How did you carry out your genome-wide association study, and what new insights did the current study provide?
To carry out the analysis, we compared the genome of people who had critical COVID-19, focusing on people in intensive care units in UK hospitals, with individuals that had only mild symptoms during SARS-CoV-2 infection, and with the general population. The comparison highlights variants of the genome that affect your probability of becoming critically ill with COVID-19.
In this study, we found 16 new regions associated with critical COVID-19. We were also able to identify some of these variants as variants that affect the function of some proteins (for example, a protein called IFNA10). In other cases, we could show that changes in gene expression would affect the probability of having severe COVID-19.
Five critical COVID-19-associated variants had direct roles in interferon signaling. What is interferon signaling, and what do these associations suggest about critical COVID-19?
Interferons are a large family of proteins with roles in antiviral defense. They are produced when the cell recognizes a viral intruder, and they propagate defensive and offensive signals to help destroy the virus and protect nearby cells. Interferons can induce inflammation by activating the transcription of a number of different genes, and if they are not tightly controlled during an immune reaction, they may cause hyper-inflammation.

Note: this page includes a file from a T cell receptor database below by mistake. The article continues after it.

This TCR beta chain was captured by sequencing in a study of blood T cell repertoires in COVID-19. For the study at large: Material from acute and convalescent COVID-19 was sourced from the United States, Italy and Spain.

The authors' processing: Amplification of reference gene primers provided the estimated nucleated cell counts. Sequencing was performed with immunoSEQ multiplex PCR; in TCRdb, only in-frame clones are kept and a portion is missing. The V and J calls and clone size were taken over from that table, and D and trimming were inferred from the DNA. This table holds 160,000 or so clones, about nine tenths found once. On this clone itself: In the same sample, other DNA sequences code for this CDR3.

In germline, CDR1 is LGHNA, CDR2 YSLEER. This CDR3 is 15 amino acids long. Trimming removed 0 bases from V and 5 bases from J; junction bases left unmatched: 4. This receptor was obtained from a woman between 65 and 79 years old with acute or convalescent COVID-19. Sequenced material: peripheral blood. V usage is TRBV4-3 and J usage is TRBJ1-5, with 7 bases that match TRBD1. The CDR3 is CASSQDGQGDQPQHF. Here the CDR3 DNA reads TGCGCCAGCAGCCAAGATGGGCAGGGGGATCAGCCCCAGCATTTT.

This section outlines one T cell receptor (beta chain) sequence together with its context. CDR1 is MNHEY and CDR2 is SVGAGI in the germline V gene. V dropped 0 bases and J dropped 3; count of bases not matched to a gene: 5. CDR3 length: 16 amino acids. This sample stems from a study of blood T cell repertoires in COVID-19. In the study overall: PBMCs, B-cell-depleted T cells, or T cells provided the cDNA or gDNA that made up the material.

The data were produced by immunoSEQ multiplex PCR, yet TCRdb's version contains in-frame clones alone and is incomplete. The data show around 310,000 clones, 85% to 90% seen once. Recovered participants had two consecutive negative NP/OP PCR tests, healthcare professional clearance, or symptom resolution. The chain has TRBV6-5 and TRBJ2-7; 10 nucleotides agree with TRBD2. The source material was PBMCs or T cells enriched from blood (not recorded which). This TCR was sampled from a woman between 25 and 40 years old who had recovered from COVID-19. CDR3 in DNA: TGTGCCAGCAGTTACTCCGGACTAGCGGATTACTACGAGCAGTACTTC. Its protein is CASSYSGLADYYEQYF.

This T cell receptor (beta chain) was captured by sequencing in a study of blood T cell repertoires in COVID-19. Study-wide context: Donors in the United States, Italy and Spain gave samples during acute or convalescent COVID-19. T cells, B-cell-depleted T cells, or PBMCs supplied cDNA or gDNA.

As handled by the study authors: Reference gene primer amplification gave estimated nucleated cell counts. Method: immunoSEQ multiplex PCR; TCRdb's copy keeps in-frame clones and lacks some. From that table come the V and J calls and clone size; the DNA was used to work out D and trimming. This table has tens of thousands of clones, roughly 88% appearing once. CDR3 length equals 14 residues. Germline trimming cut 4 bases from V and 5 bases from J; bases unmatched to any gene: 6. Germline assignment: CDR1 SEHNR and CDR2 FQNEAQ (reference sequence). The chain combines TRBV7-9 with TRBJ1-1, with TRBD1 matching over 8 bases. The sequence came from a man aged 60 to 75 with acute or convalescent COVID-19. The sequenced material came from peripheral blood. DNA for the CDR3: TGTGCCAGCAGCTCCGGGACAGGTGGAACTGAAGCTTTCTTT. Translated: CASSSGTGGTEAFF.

There are different types of interferon, called Interferon Type-I, Interferon Type-II, and Interferon Type-III. The genes we have found are mainly associated with Type-I Interferon signaling. Interestingly, one of these genes (TYK2) has a protein product that a widely available drug, baricitinib, can inhibit. It was recently shown in the RECOVERY trial (a large-scale randomized control trial for many potential COVID-19 treatments in the UK) that administration of baricitinib can lower mortality in COVID-19.
Your results provided evidence in support of causal roles for myeloid cell adhesion molecules and coagulation factor F8, all of which are potentially druggable targets. How do you see your findings influencing future therapeutic targets?
In the case of baricitinib, it was lucky that it was already available for rheumatoid arthritis, so it had been proven safe and effective. Usually, the process is much longer when a potential gene target is identified. The most important first step is confirming the associations we see in the DNA data in cells and tissues – in vitro experiments will be required to ensure the target is worth pursuing. An appropriate drug must be identified, tested, and shown to be safe. It can be a long process; however, our analysis can narrow down the most likely drug targets, which is a major step forward.